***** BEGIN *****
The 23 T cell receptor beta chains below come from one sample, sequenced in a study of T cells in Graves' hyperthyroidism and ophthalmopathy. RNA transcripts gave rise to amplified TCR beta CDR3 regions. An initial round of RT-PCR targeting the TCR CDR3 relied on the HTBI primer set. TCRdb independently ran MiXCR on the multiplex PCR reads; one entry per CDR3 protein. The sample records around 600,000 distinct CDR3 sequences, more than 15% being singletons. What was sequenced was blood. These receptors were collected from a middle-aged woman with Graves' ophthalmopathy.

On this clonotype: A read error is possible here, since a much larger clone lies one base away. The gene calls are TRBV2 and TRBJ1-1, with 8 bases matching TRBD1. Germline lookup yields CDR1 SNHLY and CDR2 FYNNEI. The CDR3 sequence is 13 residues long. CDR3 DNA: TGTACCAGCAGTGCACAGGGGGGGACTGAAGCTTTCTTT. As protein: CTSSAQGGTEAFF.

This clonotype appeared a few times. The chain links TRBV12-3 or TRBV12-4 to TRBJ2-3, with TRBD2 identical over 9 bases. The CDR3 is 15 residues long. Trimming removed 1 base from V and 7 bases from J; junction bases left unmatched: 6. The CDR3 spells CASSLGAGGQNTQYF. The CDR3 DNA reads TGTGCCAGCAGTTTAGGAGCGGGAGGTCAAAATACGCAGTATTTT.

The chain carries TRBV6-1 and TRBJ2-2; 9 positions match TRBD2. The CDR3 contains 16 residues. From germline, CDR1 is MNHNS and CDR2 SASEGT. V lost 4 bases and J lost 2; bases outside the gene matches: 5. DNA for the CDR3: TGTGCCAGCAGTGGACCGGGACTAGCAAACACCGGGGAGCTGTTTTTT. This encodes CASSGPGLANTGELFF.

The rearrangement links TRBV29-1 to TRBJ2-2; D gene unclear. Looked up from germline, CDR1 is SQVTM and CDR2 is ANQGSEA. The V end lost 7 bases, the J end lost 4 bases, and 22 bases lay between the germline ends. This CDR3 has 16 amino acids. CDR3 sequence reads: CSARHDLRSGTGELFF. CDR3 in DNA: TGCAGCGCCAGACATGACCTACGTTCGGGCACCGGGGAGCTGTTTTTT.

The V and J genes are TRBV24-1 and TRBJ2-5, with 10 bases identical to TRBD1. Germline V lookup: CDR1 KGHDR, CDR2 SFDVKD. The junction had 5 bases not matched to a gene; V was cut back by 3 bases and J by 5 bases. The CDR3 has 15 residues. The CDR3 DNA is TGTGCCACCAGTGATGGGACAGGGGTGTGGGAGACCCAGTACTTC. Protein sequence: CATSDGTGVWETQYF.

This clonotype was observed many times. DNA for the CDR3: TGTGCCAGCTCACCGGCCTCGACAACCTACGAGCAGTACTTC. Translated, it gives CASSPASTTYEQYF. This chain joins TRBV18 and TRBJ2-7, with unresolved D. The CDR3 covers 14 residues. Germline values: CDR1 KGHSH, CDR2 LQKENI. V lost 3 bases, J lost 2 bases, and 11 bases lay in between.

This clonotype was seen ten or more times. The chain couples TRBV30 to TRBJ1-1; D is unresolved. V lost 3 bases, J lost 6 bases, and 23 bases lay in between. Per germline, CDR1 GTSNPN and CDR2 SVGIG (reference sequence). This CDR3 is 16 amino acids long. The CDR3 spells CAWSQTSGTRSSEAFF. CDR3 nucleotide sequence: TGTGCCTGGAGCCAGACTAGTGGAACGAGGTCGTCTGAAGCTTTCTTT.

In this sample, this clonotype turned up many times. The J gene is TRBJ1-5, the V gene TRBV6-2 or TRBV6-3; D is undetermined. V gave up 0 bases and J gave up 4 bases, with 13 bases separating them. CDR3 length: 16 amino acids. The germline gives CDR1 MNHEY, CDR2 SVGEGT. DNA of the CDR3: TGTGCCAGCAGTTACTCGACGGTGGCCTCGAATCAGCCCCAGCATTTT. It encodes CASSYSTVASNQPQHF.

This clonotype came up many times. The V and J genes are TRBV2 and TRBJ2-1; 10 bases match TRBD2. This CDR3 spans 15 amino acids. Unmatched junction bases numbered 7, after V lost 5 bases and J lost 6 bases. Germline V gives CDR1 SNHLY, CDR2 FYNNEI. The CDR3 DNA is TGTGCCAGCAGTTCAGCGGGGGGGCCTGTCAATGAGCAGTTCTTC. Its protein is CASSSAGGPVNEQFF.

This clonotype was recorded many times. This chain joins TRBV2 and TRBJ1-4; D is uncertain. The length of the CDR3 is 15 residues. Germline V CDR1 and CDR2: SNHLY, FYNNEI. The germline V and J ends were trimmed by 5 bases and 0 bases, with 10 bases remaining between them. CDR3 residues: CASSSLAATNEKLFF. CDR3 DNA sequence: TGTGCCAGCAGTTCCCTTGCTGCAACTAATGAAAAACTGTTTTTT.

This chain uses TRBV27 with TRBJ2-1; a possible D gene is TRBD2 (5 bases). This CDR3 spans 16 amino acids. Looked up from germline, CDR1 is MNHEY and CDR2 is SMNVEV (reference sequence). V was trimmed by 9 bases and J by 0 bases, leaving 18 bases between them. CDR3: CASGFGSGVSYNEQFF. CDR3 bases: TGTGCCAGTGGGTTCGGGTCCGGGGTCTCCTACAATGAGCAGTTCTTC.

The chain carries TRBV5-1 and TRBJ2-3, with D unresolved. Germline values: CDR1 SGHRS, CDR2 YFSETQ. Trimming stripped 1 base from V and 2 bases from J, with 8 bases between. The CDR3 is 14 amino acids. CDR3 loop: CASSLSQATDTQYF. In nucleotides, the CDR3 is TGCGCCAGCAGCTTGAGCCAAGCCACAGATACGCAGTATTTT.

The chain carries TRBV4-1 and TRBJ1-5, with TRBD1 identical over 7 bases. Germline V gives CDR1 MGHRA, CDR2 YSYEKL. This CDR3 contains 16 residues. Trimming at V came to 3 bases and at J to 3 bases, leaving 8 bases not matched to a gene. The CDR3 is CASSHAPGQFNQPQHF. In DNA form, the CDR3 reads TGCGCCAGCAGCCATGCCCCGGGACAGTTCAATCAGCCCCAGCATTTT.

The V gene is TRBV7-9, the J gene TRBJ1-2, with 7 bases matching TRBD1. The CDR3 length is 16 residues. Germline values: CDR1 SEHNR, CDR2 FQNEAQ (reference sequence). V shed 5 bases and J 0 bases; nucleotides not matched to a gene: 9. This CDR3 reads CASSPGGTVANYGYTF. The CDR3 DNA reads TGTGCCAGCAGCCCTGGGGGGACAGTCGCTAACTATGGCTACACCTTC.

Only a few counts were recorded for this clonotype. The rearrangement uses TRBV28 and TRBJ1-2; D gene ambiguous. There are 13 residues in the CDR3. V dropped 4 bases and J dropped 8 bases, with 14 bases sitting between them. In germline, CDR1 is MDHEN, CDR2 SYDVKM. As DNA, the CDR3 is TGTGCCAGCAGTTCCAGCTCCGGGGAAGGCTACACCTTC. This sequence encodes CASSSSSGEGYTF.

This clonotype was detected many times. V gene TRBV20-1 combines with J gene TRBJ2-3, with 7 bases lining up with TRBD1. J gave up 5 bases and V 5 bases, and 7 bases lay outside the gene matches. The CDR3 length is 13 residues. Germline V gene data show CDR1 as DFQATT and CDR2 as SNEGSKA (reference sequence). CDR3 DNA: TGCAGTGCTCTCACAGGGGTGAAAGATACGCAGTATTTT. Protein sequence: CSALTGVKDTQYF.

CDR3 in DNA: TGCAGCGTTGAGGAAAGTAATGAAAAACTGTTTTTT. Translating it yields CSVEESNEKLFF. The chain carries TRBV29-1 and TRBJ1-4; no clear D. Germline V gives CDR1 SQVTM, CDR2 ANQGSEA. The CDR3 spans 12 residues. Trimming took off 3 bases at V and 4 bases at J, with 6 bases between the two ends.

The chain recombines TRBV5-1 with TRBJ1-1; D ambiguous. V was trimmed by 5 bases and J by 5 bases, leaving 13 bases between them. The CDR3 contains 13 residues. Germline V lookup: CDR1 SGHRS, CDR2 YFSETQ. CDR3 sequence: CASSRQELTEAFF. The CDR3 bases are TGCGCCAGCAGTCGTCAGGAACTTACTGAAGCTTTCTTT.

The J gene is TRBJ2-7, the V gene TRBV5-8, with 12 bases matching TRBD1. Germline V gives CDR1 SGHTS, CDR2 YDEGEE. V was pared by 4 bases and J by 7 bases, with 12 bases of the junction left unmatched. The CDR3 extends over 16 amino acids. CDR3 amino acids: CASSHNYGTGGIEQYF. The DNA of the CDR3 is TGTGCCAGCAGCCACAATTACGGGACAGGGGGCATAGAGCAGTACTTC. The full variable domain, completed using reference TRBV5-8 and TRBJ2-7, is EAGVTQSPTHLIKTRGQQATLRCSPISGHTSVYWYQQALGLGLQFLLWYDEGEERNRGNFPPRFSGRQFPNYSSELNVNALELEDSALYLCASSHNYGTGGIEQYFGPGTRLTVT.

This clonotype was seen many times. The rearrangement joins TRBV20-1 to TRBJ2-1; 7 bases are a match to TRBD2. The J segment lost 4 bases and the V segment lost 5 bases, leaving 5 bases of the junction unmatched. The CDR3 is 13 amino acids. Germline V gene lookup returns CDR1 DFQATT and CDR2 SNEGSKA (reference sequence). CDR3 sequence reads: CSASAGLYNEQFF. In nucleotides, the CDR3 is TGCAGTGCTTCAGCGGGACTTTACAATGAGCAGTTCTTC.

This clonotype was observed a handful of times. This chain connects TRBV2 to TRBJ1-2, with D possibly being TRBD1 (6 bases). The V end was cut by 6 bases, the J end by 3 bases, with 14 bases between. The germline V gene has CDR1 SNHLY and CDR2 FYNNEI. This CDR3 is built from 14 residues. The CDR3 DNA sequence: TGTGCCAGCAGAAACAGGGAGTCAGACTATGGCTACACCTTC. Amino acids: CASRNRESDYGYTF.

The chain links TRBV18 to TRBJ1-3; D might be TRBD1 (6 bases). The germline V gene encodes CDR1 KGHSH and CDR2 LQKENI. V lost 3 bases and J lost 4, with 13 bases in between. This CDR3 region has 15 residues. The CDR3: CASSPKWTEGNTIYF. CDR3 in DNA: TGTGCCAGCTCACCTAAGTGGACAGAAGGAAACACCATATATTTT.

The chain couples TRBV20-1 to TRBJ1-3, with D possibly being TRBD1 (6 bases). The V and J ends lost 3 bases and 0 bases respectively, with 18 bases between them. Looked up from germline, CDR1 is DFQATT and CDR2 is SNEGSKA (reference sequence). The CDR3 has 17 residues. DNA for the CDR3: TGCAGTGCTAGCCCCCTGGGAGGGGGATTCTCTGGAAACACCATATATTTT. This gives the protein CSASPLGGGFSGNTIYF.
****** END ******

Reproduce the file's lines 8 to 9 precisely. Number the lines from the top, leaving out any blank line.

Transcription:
This clonotype was seen ten or more times. The chain couples TRBV30 to TRBJ1-1; D is unresolved. V lost 3 bases, J lost 6 bases, and 23 bases lay in between. Per germline, CDR1 GTSNPN and CDR2 SVGIG (reference sequence). This CDR3 is 16 amino acids long. The CDR3 spells CAWSQTSGTRSSEAFF. CDR3 nucleotide sequence: TGTGCCTGGAGCCAGACTAGTGGAACGAGGTCGTCTGAAGCTTTCTTT.

In this sample, this clonotype turned up many times. The J gene is TRBJ1-5, the V gene TRBV6-2 or TRBV6-3; D is undetermined. V gave up 0 bases and J gave up 4 bases, with 13 bases separating them. CDR3 length: 16 amino acids. The germline gives CDR1 MNHEY, CDR2 SVGEGT. DNA of the CDR3: TGTGCCAGCAGTTACTCGACGGTGGCCTCGAATCAGCCCCAGCATTTT. It encodes CASSYSTVASNQPQHF.